From a reader…
I understand the position of the Church is the SSPX has no jurisdiction. However, I just recently became aware of a friend from college who was “married” in front of a SSPX Priest (without permission or jurisdiction), and yet, there was an annulment that went through the full Court of Second Instance. It was granted on the basis of inability to consummate.
The funny thing is, this was treated as if it were a putative marriage, and accepted that way by the Church. There was no sanatio associated with it at any point.
Again … we have to be careful with the language we use about declarations of nullity.
The Church does not “grant” an annulment as if it’s something positive that’s either given or withheld based on some list of circumstances. A declaration of nullity is more like a medical diagnosis: the facts are examined by experts, who, to the best of their ability, make a determination of the situation.
Like a medical diagnosis, there can be a number of possible explanations. Those examples might not be mutually exclusive.
For example, you are coughing up blood. People who have TB cough up blood and, on that basis diagnosis could be that you have TB. On the other hand, people who have typhus cough up blood too. But wait! What’s this? You also have a sucking gunshot wound in your chest? Maybe that’s it!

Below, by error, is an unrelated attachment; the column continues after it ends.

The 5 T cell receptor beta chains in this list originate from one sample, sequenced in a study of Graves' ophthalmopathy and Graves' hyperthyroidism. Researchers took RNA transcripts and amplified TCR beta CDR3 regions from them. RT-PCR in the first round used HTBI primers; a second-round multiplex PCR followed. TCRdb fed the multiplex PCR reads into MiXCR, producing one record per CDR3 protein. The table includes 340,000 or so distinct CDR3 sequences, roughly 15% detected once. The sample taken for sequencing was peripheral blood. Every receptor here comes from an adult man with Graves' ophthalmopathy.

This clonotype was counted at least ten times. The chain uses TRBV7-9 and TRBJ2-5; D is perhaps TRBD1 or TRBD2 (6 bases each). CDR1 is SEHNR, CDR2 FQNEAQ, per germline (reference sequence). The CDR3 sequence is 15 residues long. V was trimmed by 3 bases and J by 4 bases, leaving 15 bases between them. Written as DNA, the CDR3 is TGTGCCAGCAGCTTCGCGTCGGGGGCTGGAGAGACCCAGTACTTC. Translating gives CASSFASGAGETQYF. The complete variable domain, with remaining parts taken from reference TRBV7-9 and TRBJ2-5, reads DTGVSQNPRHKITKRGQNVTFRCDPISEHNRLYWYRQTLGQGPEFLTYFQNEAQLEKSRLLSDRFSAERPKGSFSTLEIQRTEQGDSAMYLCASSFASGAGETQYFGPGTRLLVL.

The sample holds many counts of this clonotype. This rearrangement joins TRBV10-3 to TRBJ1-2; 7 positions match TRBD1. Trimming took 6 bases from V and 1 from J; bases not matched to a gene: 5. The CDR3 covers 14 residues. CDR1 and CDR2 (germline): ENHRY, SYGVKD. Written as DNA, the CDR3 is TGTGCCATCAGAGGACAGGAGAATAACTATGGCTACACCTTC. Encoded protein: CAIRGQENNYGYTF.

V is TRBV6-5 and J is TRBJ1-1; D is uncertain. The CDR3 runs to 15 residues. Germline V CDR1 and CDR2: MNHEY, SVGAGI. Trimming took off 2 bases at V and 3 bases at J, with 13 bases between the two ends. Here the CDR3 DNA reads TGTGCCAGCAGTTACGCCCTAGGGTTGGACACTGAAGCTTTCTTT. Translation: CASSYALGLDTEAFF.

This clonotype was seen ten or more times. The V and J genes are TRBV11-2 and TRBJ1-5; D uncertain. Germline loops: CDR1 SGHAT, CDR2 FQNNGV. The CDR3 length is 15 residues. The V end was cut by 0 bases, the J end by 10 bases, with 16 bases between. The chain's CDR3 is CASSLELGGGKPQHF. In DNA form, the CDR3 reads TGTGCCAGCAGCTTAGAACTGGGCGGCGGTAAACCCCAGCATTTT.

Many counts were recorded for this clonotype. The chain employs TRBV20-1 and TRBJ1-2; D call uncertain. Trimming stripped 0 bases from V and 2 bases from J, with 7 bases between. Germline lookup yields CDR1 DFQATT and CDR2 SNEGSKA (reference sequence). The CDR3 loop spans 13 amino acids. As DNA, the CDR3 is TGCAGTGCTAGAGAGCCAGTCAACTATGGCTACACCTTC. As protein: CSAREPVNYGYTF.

However, it’s possible that all three diagnoses were correct, you have TB and typhus and a gunshot wound in the chest.
Similarly, a marriage might be null and void because one of the parties withheld an essential element of marriage at the time of consent (e.g., she simulated consent about exclusive fidelity), or because the other party was incapable of true consent (e.g., because of a seriously abusive childhood, he was simply not mature in the area of relationships to make a free choice for marriage), or because the priest who officiated at the wedding lacked the necessary faculties to marry them.
It’s quite possible that all three things, each of which would result in a declaration of nullity, are true.
Without knowing all the details of the case you provide, there may have been a number of reasons why the Tribunal proceeded the way it did. Since we are looking at this from the outside, it’s probably best not to speculate too much.